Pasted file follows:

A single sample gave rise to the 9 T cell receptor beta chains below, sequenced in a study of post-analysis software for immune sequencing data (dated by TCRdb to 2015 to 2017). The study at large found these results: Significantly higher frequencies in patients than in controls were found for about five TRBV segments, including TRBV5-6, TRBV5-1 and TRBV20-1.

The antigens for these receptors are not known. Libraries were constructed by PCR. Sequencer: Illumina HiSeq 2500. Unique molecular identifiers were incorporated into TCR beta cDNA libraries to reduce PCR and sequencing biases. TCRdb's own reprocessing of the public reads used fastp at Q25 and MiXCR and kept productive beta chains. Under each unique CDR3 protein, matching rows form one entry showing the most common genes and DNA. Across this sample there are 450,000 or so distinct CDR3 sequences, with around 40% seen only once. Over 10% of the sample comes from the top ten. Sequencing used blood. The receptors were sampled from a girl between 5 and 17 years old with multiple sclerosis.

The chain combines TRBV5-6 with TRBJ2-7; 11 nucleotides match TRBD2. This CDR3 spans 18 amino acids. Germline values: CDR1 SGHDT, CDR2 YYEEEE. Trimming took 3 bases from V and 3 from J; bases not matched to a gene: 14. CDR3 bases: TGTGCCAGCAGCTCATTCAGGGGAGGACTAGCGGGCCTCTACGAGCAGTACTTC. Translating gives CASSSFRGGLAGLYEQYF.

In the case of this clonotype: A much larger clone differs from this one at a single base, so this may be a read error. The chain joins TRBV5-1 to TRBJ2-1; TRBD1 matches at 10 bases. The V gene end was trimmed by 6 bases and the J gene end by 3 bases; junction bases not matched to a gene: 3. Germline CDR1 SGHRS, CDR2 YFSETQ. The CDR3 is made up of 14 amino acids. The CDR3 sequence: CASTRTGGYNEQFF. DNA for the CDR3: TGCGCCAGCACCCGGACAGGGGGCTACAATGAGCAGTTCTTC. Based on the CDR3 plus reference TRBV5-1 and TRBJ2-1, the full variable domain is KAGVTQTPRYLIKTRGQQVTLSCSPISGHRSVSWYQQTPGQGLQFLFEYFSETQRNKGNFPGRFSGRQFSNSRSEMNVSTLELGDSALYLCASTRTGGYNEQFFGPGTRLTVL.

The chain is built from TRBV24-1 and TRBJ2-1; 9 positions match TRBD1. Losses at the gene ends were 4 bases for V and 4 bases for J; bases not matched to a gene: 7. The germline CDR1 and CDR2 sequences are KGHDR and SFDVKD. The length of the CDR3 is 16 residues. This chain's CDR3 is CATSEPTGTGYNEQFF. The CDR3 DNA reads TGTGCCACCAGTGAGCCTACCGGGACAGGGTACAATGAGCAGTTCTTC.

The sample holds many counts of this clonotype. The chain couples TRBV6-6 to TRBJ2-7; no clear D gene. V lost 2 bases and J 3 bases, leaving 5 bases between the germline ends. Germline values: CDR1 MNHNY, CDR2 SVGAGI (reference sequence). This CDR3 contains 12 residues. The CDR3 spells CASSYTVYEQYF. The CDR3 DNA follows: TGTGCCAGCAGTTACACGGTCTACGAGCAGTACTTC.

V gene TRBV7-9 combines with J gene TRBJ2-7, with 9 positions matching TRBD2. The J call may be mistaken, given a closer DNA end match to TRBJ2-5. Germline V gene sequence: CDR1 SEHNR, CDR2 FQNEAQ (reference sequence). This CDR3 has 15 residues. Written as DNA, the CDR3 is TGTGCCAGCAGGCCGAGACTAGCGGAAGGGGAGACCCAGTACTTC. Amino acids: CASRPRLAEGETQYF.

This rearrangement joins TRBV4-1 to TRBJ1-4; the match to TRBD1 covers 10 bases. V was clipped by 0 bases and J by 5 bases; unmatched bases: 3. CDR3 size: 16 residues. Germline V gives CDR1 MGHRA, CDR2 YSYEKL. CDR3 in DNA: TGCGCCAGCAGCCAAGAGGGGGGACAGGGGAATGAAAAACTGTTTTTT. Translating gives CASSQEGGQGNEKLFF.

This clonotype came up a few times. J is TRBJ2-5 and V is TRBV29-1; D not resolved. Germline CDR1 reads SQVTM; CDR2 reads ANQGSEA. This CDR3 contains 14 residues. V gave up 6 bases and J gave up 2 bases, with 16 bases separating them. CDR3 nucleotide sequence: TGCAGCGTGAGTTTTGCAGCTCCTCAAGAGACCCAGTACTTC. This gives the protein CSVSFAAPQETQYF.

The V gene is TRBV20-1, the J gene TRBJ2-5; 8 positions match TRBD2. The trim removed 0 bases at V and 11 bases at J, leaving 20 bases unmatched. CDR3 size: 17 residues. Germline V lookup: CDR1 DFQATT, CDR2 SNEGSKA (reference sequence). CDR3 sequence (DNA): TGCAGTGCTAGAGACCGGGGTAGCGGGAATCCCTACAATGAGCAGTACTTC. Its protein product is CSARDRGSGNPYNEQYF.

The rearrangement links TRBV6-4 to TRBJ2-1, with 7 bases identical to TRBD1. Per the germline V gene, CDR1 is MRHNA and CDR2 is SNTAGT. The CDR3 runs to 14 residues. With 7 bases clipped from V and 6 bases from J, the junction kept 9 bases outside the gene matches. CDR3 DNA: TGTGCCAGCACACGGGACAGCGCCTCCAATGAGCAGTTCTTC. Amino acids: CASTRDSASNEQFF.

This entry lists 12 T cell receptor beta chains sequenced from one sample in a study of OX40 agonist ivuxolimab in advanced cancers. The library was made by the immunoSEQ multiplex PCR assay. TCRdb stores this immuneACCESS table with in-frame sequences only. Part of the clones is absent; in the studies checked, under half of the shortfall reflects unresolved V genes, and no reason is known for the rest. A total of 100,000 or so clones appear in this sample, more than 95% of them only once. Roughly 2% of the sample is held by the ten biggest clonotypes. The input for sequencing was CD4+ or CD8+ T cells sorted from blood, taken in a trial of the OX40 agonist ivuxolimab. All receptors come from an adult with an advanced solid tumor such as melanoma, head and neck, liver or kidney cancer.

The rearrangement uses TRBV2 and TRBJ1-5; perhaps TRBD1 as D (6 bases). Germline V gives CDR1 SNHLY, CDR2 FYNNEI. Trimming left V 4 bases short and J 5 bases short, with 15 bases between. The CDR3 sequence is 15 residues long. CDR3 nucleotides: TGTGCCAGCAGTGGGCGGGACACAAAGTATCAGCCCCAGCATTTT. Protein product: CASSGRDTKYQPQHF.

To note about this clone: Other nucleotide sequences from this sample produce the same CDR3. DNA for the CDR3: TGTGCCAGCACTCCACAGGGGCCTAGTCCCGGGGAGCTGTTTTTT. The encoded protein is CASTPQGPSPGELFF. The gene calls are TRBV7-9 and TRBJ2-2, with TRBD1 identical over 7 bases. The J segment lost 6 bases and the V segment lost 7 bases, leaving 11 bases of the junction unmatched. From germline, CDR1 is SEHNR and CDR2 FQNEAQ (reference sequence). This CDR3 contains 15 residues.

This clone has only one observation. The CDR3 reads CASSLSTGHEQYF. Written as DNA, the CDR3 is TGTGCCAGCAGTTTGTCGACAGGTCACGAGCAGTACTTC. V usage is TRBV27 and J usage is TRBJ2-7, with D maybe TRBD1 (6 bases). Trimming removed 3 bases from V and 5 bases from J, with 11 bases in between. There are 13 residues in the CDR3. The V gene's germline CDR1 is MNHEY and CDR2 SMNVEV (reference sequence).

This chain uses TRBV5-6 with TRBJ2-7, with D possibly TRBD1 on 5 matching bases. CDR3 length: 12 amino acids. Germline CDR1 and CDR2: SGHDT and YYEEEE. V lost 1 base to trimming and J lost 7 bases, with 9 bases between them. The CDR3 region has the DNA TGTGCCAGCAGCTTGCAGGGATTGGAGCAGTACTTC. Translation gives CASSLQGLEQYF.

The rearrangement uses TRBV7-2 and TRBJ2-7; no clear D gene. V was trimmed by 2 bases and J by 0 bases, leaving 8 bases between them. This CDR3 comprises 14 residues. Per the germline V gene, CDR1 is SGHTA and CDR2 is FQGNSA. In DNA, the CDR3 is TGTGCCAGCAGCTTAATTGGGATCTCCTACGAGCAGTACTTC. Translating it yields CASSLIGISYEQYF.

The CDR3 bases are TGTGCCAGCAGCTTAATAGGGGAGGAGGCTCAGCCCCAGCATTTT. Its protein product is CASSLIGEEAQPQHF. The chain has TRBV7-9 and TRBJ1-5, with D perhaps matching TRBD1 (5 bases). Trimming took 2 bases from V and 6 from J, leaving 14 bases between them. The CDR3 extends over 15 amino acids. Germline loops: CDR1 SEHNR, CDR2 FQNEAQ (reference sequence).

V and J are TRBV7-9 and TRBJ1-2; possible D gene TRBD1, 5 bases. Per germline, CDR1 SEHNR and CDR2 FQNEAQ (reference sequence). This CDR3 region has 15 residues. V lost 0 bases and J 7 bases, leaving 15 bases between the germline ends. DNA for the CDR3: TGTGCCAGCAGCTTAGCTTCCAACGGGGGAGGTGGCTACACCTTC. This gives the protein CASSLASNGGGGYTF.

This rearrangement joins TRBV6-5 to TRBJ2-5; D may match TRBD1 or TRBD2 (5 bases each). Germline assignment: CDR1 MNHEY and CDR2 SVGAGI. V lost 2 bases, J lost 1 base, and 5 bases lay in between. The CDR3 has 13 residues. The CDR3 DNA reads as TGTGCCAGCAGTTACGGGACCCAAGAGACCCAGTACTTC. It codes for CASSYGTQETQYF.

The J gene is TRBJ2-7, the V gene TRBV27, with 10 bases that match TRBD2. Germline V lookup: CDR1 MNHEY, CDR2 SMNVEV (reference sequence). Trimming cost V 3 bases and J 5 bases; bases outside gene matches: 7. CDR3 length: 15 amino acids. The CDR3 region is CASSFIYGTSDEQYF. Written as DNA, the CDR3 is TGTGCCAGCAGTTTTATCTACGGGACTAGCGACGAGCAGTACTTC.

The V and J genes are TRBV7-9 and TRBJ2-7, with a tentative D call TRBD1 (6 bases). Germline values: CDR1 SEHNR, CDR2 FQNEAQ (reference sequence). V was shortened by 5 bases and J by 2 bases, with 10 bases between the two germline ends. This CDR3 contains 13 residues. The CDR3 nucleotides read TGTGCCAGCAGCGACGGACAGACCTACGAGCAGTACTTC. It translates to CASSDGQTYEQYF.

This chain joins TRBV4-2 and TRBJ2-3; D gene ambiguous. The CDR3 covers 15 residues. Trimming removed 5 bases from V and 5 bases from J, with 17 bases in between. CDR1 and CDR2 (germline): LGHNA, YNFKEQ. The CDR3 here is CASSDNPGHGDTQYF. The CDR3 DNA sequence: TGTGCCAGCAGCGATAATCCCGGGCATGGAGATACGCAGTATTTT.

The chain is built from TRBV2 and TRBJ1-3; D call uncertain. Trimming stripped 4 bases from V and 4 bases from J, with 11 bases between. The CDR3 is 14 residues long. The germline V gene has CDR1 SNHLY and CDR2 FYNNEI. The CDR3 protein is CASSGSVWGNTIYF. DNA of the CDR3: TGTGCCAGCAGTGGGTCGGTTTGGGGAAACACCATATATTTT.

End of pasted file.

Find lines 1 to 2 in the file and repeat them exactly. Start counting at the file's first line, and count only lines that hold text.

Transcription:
A single sample gave rise to the 9 T cell receptor beta chains below, sequenced in a study of post-analysis software for immune sequencing data (dated by TCRdb to 2015 to 2017). The study at large found these results: Significantly higher frequencies in patients than in controls were found for about five TRBV segments, including TRBV5-6, TRBV5-1 and TRBV20-1.

The antigens for these receptors are not known. Libraries were constructed by PCR. Sequencer: Illumina HiSeq 2500. Unique molecular identifiers were incorporated into TCR beta cDNA libraries to reduce PCR and sequencing biases. TCRdb's own reprocessing of the public reads used fastp at Q25 and MiXCR and kept productive beta chains. Under each unique CDR3 protein, matching rows form one entry showing the most common genes and DNA. Across this sample there are 450,000 or so distinct CDR3 sequences, with around 40% seen only once. Over 10% of the sample comes from the top ten. Sequencing used blood. The receptors were sampled from a girl between 5 and 17 years old with multiple sclerosis.